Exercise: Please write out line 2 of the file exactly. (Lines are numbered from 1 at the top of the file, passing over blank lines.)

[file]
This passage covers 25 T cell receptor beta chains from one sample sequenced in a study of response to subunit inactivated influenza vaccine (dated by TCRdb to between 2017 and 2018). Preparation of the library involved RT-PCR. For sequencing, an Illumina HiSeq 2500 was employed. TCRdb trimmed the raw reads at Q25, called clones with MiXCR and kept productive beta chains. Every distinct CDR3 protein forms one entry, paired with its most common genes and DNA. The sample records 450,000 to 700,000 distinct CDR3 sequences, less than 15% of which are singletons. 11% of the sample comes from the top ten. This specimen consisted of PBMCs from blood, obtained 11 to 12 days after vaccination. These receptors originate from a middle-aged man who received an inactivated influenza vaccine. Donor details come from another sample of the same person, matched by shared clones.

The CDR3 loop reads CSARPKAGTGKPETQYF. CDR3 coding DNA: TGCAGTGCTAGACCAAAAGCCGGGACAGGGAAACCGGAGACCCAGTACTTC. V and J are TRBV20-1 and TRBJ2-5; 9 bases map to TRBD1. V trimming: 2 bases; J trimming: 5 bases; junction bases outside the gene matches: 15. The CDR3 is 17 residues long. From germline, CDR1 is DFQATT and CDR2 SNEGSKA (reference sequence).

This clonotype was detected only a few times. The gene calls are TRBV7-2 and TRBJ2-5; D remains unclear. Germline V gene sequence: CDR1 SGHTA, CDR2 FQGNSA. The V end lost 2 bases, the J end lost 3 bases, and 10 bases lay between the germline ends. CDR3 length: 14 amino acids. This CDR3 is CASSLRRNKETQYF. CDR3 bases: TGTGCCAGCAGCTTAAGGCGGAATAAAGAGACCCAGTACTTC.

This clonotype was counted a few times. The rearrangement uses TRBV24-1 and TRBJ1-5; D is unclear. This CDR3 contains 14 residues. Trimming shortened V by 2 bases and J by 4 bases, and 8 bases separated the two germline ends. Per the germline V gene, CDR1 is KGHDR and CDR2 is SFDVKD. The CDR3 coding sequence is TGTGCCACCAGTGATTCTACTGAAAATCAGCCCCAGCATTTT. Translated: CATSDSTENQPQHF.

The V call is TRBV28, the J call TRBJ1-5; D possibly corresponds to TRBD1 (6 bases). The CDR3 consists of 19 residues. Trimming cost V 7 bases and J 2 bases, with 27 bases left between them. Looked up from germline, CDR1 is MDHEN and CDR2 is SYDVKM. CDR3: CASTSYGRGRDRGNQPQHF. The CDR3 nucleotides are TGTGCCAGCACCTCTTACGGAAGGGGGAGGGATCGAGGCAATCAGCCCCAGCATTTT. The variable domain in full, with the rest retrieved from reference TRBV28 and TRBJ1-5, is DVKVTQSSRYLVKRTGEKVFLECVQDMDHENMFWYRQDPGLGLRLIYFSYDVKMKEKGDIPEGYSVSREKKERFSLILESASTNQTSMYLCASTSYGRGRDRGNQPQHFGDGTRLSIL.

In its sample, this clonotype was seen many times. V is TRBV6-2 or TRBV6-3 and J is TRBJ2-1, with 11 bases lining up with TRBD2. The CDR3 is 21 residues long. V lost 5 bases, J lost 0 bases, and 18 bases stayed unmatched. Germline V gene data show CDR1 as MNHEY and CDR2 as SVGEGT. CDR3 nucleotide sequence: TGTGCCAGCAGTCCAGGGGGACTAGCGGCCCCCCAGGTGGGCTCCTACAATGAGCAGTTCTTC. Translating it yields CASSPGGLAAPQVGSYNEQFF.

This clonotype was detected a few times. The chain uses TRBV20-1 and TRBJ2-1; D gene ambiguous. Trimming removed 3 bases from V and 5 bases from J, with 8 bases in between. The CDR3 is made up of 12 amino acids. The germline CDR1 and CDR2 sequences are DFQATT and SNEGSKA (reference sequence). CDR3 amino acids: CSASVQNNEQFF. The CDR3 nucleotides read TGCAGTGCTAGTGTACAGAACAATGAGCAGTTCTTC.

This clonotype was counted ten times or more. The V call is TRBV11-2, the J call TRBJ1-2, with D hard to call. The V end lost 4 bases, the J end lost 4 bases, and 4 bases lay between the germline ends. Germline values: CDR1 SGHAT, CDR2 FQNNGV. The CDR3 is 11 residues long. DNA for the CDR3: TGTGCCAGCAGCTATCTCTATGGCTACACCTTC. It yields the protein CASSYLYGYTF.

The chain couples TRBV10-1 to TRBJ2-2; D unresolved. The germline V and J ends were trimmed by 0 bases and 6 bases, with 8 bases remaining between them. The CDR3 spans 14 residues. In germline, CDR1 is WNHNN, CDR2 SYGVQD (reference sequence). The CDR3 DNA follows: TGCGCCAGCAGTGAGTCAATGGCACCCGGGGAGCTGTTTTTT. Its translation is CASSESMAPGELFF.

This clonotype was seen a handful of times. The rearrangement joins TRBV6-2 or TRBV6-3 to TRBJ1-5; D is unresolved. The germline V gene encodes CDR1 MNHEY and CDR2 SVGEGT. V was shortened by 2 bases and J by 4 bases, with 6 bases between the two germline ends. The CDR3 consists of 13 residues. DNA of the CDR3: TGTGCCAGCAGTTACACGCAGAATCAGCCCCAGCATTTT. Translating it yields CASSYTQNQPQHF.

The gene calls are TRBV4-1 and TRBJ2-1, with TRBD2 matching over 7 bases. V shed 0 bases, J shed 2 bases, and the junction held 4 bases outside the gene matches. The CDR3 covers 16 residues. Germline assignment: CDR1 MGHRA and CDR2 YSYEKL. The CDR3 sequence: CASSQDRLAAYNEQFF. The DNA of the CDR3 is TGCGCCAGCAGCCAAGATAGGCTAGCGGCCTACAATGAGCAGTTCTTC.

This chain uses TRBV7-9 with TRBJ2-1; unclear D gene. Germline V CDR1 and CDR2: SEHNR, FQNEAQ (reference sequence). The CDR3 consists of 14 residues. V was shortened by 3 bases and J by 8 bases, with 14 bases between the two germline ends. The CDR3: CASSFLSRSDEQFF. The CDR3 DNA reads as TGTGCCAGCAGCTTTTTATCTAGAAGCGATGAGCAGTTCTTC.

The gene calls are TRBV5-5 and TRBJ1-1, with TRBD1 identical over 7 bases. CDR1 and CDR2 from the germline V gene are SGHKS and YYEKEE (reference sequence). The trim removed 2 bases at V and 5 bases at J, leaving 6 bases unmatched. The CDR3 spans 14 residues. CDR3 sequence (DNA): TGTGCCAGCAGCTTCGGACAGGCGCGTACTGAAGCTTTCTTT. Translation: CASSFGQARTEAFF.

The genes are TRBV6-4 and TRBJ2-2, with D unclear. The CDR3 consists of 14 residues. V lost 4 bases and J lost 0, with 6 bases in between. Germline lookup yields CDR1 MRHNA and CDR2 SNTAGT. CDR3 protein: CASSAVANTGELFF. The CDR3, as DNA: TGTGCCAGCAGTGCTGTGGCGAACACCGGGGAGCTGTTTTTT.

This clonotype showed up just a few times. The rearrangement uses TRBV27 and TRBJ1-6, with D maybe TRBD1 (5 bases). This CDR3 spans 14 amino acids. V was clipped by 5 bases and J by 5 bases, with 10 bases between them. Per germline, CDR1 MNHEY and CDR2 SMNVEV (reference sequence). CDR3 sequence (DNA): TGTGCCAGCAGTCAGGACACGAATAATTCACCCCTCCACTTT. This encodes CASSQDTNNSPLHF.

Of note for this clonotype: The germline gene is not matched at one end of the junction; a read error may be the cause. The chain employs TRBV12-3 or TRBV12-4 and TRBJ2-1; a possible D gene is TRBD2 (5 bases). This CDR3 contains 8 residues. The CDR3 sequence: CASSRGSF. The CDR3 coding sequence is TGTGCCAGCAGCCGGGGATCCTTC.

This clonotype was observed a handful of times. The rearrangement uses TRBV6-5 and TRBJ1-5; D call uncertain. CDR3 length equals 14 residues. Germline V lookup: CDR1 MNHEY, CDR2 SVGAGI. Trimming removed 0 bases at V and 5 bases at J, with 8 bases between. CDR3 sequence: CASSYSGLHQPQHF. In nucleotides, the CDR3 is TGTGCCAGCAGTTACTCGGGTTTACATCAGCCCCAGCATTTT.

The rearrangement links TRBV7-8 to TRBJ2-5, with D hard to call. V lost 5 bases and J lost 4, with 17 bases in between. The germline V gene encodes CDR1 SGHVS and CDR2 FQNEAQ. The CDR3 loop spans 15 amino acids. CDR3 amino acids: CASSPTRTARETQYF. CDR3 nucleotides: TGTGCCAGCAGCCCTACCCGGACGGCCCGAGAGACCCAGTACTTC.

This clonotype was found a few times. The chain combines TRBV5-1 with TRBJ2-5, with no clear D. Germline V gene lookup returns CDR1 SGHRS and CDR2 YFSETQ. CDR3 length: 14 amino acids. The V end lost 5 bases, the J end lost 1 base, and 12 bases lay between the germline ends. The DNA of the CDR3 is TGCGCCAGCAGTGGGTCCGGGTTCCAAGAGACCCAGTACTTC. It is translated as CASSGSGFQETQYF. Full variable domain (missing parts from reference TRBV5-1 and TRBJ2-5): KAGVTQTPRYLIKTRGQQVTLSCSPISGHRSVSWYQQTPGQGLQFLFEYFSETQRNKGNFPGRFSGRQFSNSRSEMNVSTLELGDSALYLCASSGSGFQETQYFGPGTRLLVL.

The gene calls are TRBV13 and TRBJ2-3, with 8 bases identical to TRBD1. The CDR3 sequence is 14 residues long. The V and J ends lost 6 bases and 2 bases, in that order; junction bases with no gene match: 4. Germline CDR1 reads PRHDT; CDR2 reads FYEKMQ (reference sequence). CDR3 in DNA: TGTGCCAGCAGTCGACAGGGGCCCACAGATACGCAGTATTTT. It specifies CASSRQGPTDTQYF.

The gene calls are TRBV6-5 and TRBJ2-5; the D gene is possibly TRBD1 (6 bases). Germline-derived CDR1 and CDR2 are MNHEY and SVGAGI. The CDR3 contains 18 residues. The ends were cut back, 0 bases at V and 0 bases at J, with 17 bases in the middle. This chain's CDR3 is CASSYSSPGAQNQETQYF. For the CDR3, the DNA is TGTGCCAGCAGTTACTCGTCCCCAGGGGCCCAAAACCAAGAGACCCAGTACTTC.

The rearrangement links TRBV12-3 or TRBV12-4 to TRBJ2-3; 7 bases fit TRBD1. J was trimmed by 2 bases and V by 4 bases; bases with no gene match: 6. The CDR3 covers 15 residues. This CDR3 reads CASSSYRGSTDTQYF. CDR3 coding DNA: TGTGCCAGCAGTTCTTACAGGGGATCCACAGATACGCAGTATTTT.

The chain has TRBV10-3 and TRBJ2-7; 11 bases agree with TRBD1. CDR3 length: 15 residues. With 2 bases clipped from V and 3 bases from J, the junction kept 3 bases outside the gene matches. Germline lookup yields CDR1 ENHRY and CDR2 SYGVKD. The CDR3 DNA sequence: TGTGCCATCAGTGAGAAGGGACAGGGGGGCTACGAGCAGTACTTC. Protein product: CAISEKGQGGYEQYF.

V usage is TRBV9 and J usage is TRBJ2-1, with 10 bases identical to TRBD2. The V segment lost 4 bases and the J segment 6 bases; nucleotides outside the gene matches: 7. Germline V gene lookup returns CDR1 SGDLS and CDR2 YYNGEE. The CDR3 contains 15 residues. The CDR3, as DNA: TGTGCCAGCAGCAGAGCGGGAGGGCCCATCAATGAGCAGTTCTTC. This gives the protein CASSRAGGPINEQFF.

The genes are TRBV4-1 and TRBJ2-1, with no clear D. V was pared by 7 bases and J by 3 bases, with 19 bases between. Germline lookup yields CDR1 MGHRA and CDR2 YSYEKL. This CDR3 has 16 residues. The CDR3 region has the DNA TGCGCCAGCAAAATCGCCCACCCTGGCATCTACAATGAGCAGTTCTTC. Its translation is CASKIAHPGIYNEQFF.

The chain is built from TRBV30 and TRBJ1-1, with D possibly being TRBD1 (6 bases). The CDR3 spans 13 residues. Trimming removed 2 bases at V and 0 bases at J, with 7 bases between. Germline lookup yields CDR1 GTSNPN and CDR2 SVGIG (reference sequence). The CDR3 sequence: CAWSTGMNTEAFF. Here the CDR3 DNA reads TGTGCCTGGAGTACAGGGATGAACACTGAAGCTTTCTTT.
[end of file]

The CDR3 loop reads CSARPKAGTGKPETQYF. CDR3 coding DNA: TGCAGTGCTAGACCAAAAGCCGGGACAGGGAAACCGGAGACCCAGTACTTC. V and J are TRBV20-1 and TRBJ2-5; 9 bases map to TRBD1. V trimming: 2 bases; J trimming: 5 bases; junction bases outside the gene matches: 15. The CDR3 is 17 residues long. From germline, CDR1 is DFQATT and CDR2 SNEGSKA (reference sequence).